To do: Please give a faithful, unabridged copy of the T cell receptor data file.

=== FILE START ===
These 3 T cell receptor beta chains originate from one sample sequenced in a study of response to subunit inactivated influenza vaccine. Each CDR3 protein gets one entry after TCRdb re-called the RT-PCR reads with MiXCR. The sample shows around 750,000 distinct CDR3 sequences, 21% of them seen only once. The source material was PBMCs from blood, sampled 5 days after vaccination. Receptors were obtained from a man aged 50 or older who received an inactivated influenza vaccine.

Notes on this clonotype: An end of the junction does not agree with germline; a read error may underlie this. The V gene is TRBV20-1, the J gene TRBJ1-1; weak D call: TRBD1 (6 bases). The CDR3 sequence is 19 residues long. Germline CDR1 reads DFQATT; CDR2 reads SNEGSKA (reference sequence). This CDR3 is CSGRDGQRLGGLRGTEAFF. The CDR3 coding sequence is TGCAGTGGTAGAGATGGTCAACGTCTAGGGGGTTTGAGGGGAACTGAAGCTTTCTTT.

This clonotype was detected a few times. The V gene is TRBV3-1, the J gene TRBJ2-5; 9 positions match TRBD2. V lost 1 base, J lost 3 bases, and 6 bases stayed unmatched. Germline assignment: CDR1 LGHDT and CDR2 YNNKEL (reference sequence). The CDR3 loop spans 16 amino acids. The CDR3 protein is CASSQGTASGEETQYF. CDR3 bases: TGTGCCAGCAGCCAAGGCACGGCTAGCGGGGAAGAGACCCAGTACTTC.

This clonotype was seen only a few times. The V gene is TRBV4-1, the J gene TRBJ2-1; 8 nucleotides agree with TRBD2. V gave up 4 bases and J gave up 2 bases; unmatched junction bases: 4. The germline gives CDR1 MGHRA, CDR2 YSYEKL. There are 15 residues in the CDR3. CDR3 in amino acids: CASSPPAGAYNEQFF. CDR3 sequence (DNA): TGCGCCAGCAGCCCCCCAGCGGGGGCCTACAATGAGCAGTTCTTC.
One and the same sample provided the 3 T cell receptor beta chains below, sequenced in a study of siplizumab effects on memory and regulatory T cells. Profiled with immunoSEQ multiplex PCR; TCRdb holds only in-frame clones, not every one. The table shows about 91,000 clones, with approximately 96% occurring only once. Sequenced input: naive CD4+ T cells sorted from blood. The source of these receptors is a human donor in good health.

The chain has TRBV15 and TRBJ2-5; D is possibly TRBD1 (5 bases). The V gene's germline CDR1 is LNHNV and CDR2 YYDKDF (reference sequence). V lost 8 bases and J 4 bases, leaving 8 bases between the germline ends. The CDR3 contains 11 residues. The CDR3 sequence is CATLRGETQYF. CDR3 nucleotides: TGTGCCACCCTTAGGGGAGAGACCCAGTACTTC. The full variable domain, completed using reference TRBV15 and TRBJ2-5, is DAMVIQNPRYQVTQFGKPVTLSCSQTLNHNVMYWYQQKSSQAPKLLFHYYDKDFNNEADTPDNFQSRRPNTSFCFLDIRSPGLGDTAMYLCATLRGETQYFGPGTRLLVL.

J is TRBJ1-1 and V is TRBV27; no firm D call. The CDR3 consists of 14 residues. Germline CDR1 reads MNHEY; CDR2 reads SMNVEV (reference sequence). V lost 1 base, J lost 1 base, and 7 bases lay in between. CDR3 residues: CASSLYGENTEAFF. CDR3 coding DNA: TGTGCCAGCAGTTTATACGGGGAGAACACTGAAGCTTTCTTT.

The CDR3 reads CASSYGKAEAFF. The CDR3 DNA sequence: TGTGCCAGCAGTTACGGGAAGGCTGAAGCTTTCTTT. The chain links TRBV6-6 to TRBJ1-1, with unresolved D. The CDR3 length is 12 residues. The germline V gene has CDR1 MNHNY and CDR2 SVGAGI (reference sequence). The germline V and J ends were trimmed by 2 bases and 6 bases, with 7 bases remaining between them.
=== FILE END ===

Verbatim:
These 3 T cell receptor beta chains originate from one sample sequenced in a study of response to subunit inactivated influenza vaccine. Each CDR3 protein gets one entry after TCRdb re-called the RT-PCR reads with MiXCR. The sample shows around 750,000 distinct CDR3 sequences, 21% of them seen only once. The source material was PBMCs from blood, sampled 5 days after vaccination. Receptors were obtained from a man aged 50 or older who received an inactivated influenza vaccine.

Notes on this clonotype: An end of the junction does not agree with germline; a read error may underlie this. The V gene is TRBV20-1, the J gene TRBJ1-1; weak D call: TRBD1 (6 bases). The CDR3 sequence is 19 residues long. Germline CDR1 reads DFQATT; CDR2 reads SNEGSKA (reference sequence). This CDR3 is CSGRDGQRLGGLRGTEAFF. The CDR3 coding sequence is TGCAGTGGTAGAGATGGTCAACGTCTAGGGGGTTTGAGGGGAACTGAAGCTTTCTTT.

This clonotype was detected a few times. The V gene is TRBV3-1, the J gene TRBJ2-5; 9 positions match TRBD2. V lost 1 base, J lost 3 bases, and 6 bases stayed unmatched. Germline assignment: CDR1 LGHDT and CDR2 YNNKEL (reference sequence). The CDR3 loop spans 16 amino acids. The CDR3 protein is CASSQGTASGEETQYF. CDR3 bases: TGTGCCAGCAGCCAAGGCACGGCTAGCGGGGAAGAGACCCAGTACTTC.

This clonotype was seen only a few times. The V gene is TRBV4-1, the J gene TRBJ2-1; 8 nucleotides agree with TRBD2. V gave up 4 bases and J gave up 2 bases; unmatched junction bases: 4. The germline gives CDR1 MGHRA, CDR2 YSYEKL. There are 15 residues in the CDR3. CDR3 in amino acids: CASSPPAGAYNEQFF. CDR3 sequence (DNA): TGCGCCAGCAGCCCCCCAGCGGGGGCCTACAATGAGCAGTTCTTC.
One and the same sample provided the 3 T cell receptor beta chains below, sequenced in a study of siplizumab effects on memory and regulatory T cells. Profiled with immunoSEQ multiplex PCR; TCRdb holds only in-frame clones, not every one. The table shows about 91,000 clones, with approximately 96% occurring only once. Sequenced input: naive CD4+ T cells sorted from blood. The source of these receptors is a human donor in good health.

The chain has TRBV15 and TRBJ2-5; D is possibly TRBD1 (5 bases). The V gene's germline CDR1 is LNHNV and CDR2 YYDKDF (reference sequence). V lost 8 bases and J 4 bases, leaving 8 bases between the germline ends. The CDR3 contains 11 residues. The CDR3 sequence is CATLRGETQYF. CDR3 nucleotides: TGTGCCACCCTTAGGGGAGAGACCCAGTACTTC. The full variable domain, completed using reference TRBV15 and TRBJ2-5, is DAMVIQNPRYQVTQFGKPVTLSCSQTLNHNVMYWYQQKSSQAPKLLFHYYDKDFNNEADTPDNFQSRRPNTSFCFLDIRSPGLGDTAMYLCATLRGETQYFGPGTRLLVL.

J is TRBJ1-1 and V is TRBV27; no firm D call. The CDR3 consists of 14 residues. Germline CDR1 reads MNHEY; CDR2 reads SMNVEV (reference sequence). V lost 1 base, J lost 1 base, and 7 bases lay in between. CDR3 residues: CASSLYGENTEAFF. CDR3 coding DNA: TGTGCCAGCAGTTTATACGGGGAGAACACTGAAGCTTTCTTT.

The CDR3 reads CASSYGKAEAFF. The CDR3 DNA sequence: TGTGCCAGCAGTTACGGGAAGGCTGAAGCTTTCTTT. The chain links TRBV6-6 to TRBJ1-1, with unresolved D. The CDR3 length is 12 residues. The germline V gene has CDR1 MNHNY and CDR2 SVGAGI (reference sequence). The germline V and J ends were trimmed by 2 bases and 6 bases, with 7 bases remaining between them.